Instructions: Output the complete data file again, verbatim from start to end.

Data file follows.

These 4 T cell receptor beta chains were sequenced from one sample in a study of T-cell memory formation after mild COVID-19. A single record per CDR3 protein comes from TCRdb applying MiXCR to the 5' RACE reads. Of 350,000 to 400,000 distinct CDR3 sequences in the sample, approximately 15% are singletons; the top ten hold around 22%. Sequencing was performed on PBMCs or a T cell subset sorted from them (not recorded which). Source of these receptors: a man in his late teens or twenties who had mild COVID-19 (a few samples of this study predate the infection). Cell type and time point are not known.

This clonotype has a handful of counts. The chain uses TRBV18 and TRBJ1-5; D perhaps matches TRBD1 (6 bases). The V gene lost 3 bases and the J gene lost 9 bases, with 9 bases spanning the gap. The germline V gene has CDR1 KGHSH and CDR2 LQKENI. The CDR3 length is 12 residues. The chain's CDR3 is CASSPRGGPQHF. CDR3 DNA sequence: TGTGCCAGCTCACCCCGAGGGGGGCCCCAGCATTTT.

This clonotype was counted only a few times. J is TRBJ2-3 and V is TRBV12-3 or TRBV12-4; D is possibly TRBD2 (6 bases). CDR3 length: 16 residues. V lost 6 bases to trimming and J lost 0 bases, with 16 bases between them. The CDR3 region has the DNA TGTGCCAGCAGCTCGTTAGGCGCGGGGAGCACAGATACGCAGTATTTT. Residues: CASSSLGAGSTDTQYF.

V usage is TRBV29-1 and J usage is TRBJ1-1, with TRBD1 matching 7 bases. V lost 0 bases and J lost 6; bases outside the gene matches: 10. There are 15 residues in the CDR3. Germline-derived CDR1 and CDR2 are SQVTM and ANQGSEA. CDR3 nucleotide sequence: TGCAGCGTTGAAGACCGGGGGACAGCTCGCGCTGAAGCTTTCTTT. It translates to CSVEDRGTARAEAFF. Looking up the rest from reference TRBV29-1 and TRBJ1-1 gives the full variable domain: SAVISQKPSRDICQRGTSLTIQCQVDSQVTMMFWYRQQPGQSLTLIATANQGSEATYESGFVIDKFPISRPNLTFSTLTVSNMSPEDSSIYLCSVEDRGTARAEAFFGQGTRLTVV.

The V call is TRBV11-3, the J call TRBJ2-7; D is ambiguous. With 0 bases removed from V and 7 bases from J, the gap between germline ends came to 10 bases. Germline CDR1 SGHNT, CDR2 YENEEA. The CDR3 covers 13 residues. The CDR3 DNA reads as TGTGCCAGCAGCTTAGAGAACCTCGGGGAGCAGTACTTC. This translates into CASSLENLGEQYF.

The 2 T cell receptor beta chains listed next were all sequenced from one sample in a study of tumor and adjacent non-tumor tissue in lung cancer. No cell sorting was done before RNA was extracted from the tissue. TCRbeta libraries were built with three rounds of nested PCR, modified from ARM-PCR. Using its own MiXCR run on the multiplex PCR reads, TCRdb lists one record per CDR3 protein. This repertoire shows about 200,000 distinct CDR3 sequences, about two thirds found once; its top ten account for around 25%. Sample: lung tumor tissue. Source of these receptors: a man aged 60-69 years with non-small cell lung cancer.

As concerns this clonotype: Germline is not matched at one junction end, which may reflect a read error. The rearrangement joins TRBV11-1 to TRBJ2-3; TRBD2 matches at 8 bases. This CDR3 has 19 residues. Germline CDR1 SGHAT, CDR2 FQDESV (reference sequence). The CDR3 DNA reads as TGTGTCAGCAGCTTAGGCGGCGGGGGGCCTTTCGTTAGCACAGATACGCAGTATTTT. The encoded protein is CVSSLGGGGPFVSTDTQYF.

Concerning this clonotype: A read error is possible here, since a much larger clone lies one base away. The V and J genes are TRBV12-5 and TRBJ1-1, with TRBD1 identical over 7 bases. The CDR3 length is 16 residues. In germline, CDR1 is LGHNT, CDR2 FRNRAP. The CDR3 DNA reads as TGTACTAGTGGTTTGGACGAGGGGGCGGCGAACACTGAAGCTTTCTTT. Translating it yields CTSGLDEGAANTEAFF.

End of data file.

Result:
These 4 T cell receptor beta chains were sequenced from one sample in a study of T-cell memory formation after mild COVID-19. A single record per CDR3 protein comes from TCRdb applying MiXCR to the 5' RACE reads. Of 350,000 to 400,000 distinct CDR3 sequences in the sample, approximately 15% are singletons; the top ten hold around 22%. Sequencing was performed on PBMCs or a T cell subset sorted from them (not recorded which). Source of these receptors: a man in his late teens or twenties who had mild COVID-19 (a few samples of this study predate the infection). Cell type and time point are not known.

This clonotype has a handful of counts. The chain uses TRBV18 and TRBJ1-5; D perhaps matches TRBD1 (6 bases). The V gene lost 3 bases and the J gene lost 9 bases, with 9 bases spanning the gap. The germline V gene has CDR1 KGHSH and CDR2 LQKENI. The CDR3 length is 12 residues. The chain's CDR3 is CASSPRGGPQHF. CDR3 DNA sequence: TGTGCCAGCTCACCCCGAGGGGGGCCCCAGCATTTT.

This clonotype was counted only a few times. J is TRBJ2-3 and V is TRBV12-3 or TRBV12-4; D is possibly TRBD2 (6 bases). CDR3 length: 16 residues. V lost 6 bases to trimming and J lost 0 bases, with 16 bases between them. The CDR3 region has the DNA TGTGCCAGCAGCTCGTTAGGCGCGGGGAGCACAGATACGCAGTATTTT. Residues: CASSSLGAGSTDTQYF.

V usage is TRBV29-1 and J usage is TRBJ1-1, with TRBD1 matching 7 bases. V lost 0 bases and J lost 6; bases outside the gene matches: 10. There are 15 residues in the CDR3. Germline-derived CDR1 and CDR2 are SQVTM and ANQGSEA. CDR3 nucleotide sequence: TGCAGCGTTGAAGACCGGGGGACAGCTCGCGCTGAAGCTTTCTTT. It translates to CSVEDRGTARAEAFF. Looking up the rest from reference TRBV29-1 and TRBJ1-1 gives the full variable domain: SAVISQKPSRDICQRGTSLTIQCQVDSQVTMMFWYRQQPGQSLTLIATANQGSEATYESGFVIDKFPISRPNLTFSTLTVSNMSPEDSSIYLCSVEDRGTARAEAFFGQGTRLTVV.

The V call is TRBV11-3, the J call TRBJ2-7; D is ambiguous. With 0 bases removed from V and 7 bases from J, the gap between germline ends came to 10 bases. Germline CDR1 SGHNT, CDR2 YENEEA. The CDR3 covers 13 residues. The CDR3 DNA reads as TGTGCCAGCAGCTTAGAGAACCTCGGGGAGCAGTACTTC. This translates into CASSLENLGEQYF.

The 2 T cell receptor beta chains listed next were all sequenced from one sample in a study of tumor and adjacent non-tumor tissue in lung cancer. No cell sorting was done before RNA was extracted from the tissue. TCRbeta libraries were built with three rounds of nested PCR, modified from ARM-PCR. Using its own MiXCR run on the multiplex PCR reads, TCRdb lists one record per CDR3 protein. This repertoire shows about 200,000 distinct CDR3 sequences, about two thirds found once; its top ten account for around 25%. Sample: lung tumor tissue. Source of these receptors: a man aged 60-69 years with non-small cell lung cancer.

As concerns this clonotype: Germline is not matched at one junction end, which may reflect a read error. The rearrangement joins TRBV11-1 to TRBJ2-3; TRBD2 matches at 8 bases. This CDR3 has 19 residues. Germline CDR1 SGHAT, CDR2 FQDESV (reference sequence). The CDR3 DNA reads as TGTGTCAGCAGCTTAGGCGGCGGGGGGCCTTTCGTTAGCACAGATACGCAGTATTTT. The encoded protein is CVSSLGGGGPFVSTDTQYF.

Concerning this clonotype: A read error is possible here, since a much larger clone lies one base away. The V and J genes are TRBV12-5 and TRBJ1-1, with TRBD1 identical over 7 bases. The CDR3 length is 16 residues. In germline, CDR1 is LGHNT, CDR2 FRNRAP. The CDR3 DNA reads as TGTACTAGTGGTTTGGACGAGGGGGCGGCGAACACTGAAGCTTTCTTT. Translating it yields CTSGLDEGAANTEAFF.